Getting Back to Business: Prepping Your WiFi for the Return to Work

Plume Marketing TeamSmall Business Operations
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It's probably been a while since you had all your employees in one place (or even seen anything but their head and shoulders). But as the vaccine rolls out and restrictions start to lift, many people will finally be heading back to work IRL. Is your WiFi network ready for them? After a year of remote work, it may not be. People's work habits have changed, meaning WiFi solutions that were perfectly fine pre-pandemic might not be so efficient now. Even the most robust networks will face challenges that simply weren't as much of an issue a year ago. Here's what your WiFi will need to contend with as people return to work on site.

1. There will still be people working from home

Experts agree that the traditional workplace may never return. Workers and employers have seen how easy it is to work from home and how productive it can be in many cases. And some people may not feel comfortable going back into an office until COVID-19 is completely under control, which could take years. (In fact, a recent study found that 29% of employees said they would quit their jobs if their employers tried to force them to come back to the office.) With some employees at home and others in the office, video conferencing via Zoom, Microsoft Teams, and Google Meet will remain staples in our everyday work lives. This means you'll need a way to allocate bandwidth and make sure employees with the greatest needs—for customer calls or staff-wide meetings, for instance—have higher throughput.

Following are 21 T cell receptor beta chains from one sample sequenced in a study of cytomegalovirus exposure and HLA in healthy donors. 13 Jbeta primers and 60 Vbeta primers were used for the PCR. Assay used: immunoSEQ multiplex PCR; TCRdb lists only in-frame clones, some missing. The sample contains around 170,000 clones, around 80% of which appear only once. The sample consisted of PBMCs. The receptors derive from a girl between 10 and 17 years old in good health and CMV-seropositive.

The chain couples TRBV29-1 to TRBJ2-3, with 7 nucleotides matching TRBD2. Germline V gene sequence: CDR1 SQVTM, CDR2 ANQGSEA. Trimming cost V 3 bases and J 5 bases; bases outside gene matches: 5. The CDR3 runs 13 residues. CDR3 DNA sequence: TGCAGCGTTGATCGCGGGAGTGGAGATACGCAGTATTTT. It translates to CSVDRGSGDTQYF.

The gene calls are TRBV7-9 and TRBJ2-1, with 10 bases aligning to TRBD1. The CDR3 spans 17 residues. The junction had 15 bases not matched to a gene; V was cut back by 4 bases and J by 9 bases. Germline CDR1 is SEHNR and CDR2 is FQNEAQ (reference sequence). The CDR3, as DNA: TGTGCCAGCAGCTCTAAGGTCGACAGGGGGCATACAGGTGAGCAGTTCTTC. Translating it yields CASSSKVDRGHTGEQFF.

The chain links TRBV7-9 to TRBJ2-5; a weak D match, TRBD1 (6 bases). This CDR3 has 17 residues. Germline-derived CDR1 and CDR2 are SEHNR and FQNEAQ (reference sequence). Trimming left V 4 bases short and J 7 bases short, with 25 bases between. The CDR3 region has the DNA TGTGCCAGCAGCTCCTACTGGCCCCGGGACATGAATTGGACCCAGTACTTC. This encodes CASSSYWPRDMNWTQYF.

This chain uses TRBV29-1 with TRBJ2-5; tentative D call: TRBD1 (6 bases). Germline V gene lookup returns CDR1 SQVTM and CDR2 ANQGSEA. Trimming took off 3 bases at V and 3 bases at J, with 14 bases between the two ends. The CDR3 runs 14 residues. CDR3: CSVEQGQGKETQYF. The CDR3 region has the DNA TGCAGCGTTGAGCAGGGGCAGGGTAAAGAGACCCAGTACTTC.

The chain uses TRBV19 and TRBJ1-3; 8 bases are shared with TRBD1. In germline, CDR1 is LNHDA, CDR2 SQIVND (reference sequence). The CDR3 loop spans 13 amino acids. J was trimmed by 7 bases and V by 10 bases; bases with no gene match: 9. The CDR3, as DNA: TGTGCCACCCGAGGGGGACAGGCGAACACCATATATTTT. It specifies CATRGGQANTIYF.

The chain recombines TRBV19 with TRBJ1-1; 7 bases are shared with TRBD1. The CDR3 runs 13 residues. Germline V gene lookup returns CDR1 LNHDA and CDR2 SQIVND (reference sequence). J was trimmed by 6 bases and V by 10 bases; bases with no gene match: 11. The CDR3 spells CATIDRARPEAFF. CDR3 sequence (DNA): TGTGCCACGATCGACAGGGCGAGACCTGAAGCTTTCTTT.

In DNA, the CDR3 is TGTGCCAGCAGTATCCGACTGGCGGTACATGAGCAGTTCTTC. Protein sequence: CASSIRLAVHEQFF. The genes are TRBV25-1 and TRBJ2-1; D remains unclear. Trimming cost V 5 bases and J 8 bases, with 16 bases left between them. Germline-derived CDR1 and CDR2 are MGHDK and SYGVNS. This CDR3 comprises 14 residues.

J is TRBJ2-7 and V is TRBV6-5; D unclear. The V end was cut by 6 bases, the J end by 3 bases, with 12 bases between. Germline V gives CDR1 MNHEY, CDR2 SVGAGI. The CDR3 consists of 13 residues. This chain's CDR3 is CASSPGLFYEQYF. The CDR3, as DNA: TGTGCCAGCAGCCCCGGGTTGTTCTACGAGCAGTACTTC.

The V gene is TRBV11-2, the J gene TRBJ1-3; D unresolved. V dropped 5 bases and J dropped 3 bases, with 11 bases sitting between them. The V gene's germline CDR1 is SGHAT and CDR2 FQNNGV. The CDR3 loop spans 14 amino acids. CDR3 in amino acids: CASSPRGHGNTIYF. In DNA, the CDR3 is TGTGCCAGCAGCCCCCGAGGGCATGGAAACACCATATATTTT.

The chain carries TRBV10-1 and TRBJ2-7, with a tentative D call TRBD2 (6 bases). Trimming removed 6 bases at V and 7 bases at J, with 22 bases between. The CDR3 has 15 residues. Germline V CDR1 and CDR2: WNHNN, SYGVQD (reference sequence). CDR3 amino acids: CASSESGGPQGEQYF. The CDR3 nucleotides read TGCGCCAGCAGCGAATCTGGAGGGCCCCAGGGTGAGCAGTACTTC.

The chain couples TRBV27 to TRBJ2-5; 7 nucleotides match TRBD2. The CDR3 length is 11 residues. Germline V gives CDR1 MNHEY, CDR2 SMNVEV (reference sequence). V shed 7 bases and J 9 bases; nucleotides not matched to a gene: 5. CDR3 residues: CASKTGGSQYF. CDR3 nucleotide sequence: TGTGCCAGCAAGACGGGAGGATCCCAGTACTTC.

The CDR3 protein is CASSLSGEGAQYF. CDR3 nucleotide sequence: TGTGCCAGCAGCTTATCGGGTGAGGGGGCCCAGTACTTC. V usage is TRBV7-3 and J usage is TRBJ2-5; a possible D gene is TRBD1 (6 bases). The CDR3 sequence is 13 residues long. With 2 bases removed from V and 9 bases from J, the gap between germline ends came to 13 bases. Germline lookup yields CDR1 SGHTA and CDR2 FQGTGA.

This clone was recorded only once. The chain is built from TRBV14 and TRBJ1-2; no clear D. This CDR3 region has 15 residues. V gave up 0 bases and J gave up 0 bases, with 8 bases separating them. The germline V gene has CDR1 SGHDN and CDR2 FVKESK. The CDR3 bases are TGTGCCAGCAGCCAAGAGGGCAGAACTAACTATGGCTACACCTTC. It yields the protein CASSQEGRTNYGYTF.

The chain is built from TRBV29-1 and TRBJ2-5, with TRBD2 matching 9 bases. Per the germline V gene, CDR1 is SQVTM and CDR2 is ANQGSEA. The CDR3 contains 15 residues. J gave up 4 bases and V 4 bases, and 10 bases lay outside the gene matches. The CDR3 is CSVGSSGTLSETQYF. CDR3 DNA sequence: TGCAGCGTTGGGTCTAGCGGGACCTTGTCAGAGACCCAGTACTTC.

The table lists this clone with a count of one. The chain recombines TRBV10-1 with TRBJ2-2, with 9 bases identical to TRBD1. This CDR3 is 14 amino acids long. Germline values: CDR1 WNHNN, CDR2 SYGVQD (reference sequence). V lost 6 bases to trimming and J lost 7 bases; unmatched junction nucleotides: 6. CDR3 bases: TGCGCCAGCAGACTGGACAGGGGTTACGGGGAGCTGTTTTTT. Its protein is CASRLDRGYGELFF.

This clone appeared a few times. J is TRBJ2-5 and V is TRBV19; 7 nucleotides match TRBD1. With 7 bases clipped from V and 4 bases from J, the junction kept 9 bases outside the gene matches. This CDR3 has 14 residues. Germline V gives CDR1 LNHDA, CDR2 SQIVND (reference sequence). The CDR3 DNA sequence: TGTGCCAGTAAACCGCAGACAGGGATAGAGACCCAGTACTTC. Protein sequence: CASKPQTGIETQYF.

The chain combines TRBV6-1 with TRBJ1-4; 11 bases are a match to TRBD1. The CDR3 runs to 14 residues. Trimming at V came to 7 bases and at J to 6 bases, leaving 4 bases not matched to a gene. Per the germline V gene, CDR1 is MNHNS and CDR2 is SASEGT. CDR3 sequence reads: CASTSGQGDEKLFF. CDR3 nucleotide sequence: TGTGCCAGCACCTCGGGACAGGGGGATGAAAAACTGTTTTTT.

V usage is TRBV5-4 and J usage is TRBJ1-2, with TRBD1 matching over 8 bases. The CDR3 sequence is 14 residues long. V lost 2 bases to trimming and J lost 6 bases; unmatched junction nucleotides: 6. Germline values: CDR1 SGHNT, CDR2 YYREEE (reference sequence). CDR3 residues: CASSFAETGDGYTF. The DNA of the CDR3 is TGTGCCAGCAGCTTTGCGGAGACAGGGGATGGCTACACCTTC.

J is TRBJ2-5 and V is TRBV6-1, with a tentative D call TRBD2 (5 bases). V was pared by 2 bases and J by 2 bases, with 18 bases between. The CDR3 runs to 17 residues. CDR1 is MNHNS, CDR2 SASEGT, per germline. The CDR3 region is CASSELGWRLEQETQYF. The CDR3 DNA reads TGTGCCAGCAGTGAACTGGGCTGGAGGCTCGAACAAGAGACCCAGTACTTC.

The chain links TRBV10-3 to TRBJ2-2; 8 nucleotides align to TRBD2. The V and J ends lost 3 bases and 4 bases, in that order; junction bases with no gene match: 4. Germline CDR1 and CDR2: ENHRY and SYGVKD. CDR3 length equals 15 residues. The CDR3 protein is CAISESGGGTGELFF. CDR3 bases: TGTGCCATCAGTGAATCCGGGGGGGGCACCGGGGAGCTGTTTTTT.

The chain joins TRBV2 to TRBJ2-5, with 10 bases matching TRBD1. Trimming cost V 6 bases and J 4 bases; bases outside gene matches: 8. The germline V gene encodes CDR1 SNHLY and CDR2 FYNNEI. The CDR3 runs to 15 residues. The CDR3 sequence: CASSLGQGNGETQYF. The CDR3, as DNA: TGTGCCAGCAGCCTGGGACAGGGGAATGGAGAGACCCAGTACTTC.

2. Employees are used to the freedom of home internet

Removed from an office setting, employee focus and attention has become fragmented. Employees in a Joblist survey admitted to spending nine hours per week doing other tasks instead of working: 47% say they've shopped online, while 55% say they've watched TV. Now that our work/life boundaries are more blurred than ever, it's essential that your small business be able to encourage productivity while recognizing that the balance, and behaviors, have changed. Even as they come back to work, it’ll be crucial to make it easy for your employees to take care of personal business at lunchtime or during breaks, and maintain the new balance.

3. Security may not be top-of-mind anymore

If an employee is working at home and they accidentally download a virus, any malware that's unleashed will affect the worker's computer and, if they have a home network, potentially propagate to other machines on the network. But as long as your IT security is up-to-date and you've taken proper precautions (like limiting remote access, using multi-factor authentication, and configuring firewalls) your business's network should be protected. Once they come back into the office, however, there's a good chance they may need a refresher course—and a way to protect themselves and your company IT resources. And it's up to you to ensure your employees are protected while also making it easier and safer for them to connect their own devices to your network. The right WiFi security and controls can help you do just that. After all, no matter how careful employees and IT are, we're all vulnerable and can benefit from using technology that's smarter than we are.

Make it easy to avoid WiFi woes

Fortunately, there are tools you can use to mitigate all three of these issues. The WorkPass suite of Smart Office Services turns your small business network into a fully connected business intelligence platform. It not only gives you robust WiFi connectivity (that makes Zoom meetings a breeze) but also complete control of your network and full access to your data. You'll have instant access to security settings and you'll be able to control device access right down to the individual laptop or tablet. You can even create multiple zones within your network so your data is always protected. Find out more about WorkPass—and how it can help you ensure that employees return to work safely and securely.